comprises almost innumerable tints and shades of the self-same color,
while other distinct colors are mingled with it to such an extent as
to enliven the whole foliage mass. Spots of yellow, of red, of white,
and of intermediate colors are dashed upon the green leaves or become
the characteristic hues of entire trees, and so there is brought about
an endless variety and beauty of color.

Then there is the beauty of form, size, position, and arrangement. Of
the one hundred and fifty thousand or more known species of trees, the
leaves of each have a characteristic shape. The leaves of no two
species are precisely alike in form. More than this is also true. No
two leaves upon the same tree are in this respect alike. While there
is a close resemblance among the leaves of a given tree, so that one
familiar with trees would not be in doubt of their belonging to the
same tree, though he should see them only when detached, yet there is
more or less variation, some subtle difference in the notching or
curving of the leaf-edge perhaps, so that each leaf has a form of its
own. These differences of shape in the leaves are a constant source of

What a variety of size also have the leaves, from those of the birches
and willows to those of the sycamores, the catalpas and the
paulownias. On the same tree also the leaves vary in size, those
nearest the ground and nearest the trunk being usually larger than
those more remote. How different as to beauty would the trees be if
their leaves were all of the same size; how much less pleasing to the

Then what a wide difference is there in the position of the leaves on
the trees and their relative adjustment to each other? Sometimes they
grow singly, sometimes in pairs, sometimes in whirls or clusters. Some
droop, others spread horizontally, while others still are more or less
erect. The leaves of some trees cling close to the branches, others
are connected with the branches by stems of various length and so are
capable of greater or less movement. The leaves of poplars and aspens
have a peculiarly flattened stem, by reason of which the slightest
breath of wind puts them in motion.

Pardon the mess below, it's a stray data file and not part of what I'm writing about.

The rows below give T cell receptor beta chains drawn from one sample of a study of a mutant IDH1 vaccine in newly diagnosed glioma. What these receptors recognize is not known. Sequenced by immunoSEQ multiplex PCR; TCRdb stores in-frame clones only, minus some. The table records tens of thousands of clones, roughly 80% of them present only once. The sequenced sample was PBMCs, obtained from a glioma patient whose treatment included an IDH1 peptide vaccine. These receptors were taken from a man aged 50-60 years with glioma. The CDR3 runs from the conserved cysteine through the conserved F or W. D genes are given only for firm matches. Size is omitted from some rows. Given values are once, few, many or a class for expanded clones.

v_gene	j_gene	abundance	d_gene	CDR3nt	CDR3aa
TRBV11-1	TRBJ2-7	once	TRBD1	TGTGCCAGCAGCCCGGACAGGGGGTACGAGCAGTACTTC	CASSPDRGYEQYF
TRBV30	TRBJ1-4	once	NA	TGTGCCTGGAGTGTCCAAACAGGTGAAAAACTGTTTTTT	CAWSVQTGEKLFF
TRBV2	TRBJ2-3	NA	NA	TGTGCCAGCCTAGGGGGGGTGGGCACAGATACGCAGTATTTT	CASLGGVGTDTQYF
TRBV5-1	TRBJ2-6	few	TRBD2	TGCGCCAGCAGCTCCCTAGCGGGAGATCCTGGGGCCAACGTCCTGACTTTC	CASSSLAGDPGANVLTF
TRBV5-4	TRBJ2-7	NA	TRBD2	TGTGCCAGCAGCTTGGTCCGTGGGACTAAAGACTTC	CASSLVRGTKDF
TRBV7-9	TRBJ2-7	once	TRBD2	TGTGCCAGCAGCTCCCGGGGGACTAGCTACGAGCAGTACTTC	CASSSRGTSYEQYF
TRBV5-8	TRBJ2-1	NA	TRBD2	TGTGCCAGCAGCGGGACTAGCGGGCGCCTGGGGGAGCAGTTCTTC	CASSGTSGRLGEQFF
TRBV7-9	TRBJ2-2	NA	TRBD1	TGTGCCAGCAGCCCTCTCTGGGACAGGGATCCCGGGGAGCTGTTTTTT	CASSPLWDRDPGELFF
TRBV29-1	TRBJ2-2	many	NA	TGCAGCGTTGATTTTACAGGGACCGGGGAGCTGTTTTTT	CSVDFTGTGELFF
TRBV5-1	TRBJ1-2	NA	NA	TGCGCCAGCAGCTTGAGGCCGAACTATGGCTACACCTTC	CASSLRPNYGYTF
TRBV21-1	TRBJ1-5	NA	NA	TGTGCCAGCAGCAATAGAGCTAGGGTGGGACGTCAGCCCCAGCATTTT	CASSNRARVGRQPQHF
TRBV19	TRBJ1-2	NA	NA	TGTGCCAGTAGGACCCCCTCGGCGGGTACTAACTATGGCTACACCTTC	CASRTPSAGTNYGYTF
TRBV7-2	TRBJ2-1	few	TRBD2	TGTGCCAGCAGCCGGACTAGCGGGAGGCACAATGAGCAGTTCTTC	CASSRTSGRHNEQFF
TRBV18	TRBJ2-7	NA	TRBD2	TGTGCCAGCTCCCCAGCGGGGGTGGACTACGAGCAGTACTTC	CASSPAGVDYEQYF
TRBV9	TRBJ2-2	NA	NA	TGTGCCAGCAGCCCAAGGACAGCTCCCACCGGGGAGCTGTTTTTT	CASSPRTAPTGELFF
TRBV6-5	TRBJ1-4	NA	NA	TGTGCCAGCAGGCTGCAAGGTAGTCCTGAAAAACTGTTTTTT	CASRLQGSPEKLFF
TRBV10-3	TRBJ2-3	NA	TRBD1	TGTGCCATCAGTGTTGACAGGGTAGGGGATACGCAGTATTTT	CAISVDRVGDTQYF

These are some of the most obvious characteristics of the leaves, and
by which they are made the source of so much of the beauty of the
world in which we live. It will be a source of much pleasure to anyone
who will begin now, in the season of swelling buds and opening leaves,
to watch the leaves as they unfold and notice their various forms and
colors and compare them one with another. There is no better way of
gaining valuable knowledge of trees than this, for the trees are known
by their leaves.

But let us turn now from their outward appearance and consider what is
done by them, for the leaves are among the great workers of the world,
or, if we may not speak of them as workers, a most important work is
done in or by means of them, a work upon which our own life depends
and that of all the living tribes around us.

Every leaf is a laboratory, in which, by the help of that great
magician, the sun, most wonderful changes and transformations are
wrought. By the aid of the sun the crude sap which is taken up from
the ground is converted by the leaves into a substance which goes to
build up every part of the tree and causes it to grow larger from year
to year; so that instead of the tree making the leaves, as we commonly
think, the leaves really make the tree.

Leaves, like other parts of the plant or tree, are composed of cells
and also of woody material. The ribs and veins of the leaves are the
woody part. By their stiffness they keep the leaves spread out so that
the sun can act upon them fully, and they prevent them also from being
broken and destroyed by the winds as they otherwise would be. They
serve also as ducts or conduits by which the crude sap is conveyed to
the leaves, and by which when it has there been made into plant food,
it is carried into all parts of the tree for its nourishment.
Protected and upheld by these expanded woody ribs, the body of the
leaf consists of a mass of pulpy cells arranged somewhat loosely, so